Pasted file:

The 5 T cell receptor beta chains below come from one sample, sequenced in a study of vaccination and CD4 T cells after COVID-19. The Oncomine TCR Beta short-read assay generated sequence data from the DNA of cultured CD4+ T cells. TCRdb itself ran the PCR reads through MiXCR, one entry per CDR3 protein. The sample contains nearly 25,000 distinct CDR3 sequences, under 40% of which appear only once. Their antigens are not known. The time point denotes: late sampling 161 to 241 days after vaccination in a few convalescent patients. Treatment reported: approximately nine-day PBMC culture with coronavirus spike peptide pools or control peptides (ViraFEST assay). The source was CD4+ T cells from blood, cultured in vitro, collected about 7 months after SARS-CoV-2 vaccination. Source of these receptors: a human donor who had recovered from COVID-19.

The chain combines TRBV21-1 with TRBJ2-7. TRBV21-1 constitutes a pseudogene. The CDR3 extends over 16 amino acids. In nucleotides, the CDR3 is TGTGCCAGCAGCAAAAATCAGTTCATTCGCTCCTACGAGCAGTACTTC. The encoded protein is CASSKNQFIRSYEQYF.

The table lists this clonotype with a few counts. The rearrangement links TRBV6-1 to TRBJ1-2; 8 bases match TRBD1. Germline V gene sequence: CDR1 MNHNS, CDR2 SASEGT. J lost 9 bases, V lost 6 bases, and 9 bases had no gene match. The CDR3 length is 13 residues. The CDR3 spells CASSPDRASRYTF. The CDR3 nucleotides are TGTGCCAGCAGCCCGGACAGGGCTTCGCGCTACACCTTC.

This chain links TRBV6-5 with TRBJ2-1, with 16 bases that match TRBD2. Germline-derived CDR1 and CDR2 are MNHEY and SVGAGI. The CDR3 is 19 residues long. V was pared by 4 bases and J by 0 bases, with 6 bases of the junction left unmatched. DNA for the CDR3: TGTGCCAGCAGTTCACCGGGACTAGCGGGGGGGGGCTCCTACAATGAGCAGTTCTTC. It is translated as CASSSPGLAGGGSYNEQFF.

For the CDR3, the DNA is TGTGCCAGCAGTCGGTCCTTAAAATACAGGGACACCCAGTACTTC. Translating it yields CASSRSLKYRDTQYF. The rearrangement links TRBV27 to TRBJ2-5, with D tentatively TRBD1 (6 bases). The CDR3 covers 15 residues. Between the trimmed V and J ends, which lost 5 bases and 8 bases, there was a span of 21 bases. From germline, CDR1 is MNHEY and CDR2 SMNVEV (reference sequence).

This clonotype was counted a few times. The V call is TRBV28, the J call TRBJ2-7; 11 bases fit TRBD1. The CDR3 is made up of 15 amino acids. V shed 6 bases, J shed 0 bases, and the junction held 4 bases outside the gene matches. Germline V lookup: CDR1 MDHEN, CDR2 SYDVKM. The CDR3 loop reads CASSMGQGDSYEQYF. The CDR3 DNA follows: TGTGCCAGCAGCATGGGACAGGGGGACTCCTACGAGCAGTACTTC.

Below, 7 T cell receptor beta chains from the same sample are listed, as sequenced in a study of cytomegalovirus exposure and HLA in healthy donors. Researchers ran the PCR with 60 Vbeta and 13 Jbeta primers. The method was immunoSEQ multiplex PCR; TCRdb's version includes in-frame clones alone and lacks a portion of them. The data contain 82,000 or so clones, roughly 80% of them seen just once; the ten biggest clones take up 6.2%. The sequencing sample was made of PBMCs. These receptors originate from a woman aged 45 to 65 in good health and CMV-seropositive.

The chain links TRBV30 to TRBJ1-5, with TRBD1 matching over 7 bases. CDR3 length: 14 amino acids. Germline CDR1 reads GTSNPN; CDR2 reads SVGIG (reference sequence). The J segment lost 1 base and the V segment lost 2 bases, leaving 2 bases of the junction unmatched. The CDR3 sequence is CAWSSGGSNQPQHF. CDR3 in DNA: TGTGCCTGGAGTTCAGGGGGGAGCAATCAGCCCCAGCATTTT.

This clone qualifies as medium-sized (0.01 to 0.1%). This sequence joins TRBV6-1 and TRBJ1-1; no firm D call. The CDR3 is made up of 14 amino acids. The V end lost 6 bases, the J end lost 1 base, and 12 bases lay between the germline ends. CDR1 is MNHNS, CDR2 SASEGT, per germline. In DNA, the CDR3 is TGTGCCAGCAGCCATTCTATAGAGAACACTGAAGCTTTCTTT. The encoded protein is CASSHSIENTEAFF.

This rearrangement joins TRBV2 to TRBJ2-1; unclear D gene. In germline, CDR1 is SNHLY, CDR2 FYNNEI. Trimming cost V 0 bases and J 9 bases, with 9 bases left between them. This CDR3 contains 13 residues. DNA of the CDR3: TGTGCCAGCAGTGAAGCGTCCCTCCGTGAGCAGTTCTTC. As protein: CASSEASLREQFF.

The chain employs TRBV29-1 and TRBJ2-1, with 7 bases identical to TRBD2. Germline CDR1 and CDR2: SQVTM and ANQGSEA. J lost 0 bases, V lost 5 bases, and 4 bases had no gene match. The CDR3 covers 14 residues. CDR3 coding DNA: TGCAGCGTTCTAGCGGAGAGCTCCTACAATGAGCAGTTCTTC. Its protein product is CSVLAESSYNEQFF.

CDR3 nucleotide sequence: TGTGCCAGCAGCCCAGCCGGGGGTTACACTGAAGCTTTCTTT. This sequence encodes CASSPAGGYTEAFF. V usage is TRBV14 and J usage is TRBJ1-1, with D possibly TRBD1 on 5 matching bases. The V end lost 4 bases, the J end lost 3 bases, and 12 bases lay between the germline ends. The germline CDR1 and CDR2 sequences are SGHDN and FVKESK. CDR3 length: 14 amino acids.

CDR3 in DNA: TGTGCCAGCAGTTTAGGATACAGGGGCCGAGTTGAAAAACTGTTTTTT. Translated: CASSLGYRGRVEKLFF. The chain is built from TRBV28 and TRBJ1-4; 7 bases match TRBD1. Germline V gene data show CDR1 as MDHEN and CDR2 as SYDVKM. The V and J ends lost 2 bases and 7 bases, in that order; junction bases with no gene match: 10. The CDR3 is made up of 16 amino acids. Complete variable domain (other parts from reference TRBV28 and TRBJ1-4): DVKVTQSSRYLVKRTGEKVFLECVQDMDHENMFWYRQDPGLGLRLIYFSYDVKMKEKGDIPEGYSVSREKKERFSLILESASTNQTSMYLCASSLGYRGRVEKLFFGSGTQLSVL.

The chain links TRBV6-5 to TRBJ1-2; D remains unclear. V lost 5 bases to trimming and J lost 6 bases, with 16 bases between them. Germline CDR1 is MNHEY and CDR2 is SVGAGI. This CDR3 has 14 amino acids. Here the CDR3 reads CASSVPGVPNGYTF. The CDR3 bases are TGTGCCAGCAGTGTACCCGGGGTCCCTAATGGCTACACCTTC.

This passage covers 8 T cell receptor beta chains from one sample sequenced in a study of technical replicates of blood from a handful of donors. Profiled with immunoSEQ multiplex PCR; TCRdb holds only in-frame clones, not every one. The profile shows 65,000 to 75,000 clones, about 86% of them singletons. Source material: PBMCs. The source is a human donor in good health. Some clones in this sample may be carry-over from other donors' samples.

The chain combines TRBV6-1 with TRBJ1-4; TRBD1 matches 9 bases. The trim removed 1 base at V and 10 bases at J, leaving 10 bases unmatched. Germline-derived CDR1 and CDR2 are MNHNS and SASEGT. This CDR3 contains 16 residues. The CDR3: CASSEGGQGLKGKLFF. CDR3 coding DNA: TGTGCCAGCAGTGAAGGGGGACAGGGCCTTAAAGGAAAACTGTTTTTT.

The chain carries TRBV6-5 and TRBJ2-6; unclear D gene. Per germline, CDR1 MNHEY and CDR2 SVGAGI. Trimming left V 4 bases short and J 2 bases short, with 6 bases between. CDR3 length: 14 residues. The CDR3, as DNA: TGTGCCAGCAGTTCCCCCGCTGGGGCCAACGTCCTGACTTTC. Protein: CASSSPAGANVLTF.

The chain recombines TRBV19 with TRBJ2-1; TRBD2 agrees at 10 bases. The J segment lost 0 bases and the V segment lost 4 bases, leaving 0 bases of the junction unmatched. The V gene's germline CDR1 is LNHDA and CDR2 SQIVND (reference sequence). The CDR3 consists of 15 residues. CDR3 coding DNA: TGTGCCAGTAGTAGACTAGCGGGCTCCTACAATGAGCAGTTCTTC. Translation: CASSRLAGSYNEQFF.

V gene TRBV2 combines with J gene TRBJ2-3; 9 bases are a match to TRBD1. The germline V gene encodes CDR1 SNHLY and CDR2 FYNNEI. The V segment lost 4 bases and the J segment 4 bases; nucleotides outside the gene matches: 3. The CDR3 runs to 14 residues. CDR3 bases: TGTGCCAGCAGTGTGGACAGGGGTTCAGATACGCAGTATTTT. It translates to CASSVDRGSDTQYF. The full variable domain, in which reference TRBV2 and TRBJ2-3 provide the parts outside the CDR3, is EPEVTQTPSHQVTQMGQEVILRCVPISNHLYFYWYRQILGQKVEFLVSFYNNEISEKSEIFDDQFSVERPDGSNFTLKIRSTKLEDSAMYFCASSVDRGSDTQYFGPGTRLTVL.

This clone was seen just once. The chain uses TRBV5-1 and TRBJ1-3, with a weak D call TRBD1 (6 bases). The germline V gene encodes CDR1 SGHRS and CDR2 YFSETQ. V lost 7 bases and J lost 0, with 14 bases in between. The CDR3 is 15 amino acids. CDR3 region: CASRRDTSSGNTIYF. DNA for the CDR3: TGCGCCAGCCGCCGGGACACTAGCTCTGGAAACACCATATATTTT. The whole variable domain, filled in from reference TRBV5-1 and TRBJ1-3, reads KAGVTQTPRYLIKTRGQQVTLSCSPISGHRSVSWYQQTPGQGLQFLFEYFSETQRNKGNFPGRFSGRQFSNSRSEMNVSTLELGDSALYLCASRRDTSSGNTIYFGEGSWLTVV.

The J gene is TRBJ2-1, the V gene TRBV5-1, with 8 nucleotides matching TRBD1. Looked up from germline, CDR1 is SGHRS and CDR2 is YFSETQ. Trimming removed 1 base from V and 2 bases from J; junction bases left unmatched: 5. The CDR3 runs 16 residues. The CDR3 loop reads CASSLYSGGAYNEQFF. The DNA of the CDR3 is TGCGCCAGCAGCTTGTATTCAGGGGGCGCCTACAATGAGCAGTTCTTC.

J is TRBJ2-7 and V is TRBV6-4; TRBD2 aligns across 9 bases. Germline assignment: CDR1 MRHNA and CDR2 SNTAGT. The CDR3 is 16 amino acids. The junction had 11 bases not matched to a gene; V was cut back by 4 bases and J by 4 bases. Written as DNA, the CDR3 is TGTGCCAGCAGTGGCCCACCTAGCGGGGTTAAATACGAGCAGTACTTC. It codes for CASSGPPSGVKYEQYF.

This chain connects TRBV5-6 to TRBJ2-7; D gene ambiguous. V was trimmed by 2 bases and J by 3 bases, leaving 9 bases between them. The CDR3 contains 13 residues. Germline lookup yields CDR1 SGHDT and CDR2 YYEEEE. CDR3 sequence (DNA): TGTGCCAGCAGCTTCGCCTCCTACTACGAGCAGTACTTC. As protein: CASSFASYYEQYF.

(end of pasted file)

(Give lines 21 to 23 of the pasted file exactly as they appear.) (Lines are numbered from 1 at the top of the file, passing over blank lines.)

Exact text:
The J gene is TRBJ2-1, the V gene TRBV5-1, with 8 nucleotides matching TRBD1. Looked up from germline, CDR1 is SGHRS and CDR2 is YFSETQ. Trimming removed 1 base from V and 2 bases from J; junction bases left unmatched: 5. The CDR3 runs 16 residues. The CDR3 loop reads CASSLYSGGAYNEQFF. The DNA of the CDR3 is TGCGCCAGCAGCTTGTATTCAGGGGGCGCCTACAATGAGCAGTTCTTC.

J is TRBJ2-7 and V is TRBV6-4; TRBD2 aligns across 9 bases. Germline assignment: CDR1 MRHNA and CDR2 SNTAGT. The CDR3 is 16 amino acids. The junction had 11 bases not matched to a gene; V was cut back by 4 bases and J by 4 bases. Written as DNA, the CDR3 is TGTGCCAGCAGTGGCCCACCTAGCGGGGTTAAATACGAGCAGTACTTC. It codes for CASSGPPSGVKYEQYF.

This chain connects TRBV5-6 to TRBJ2-7; D gene ambiguous. V was trimmed by 2 bases and J by 3 bases, leaving 9 bases between them. The CDR3 contains 13 residues. Germline lookup yields CDR1 SGHDT and CDR2 YYEEEE. CDR3 sequence (DNA): TGTGCCAGCAGCTTCGCCTCCTACTACGAGCAGTACTTC. As protein: CASSFASYYEQYF.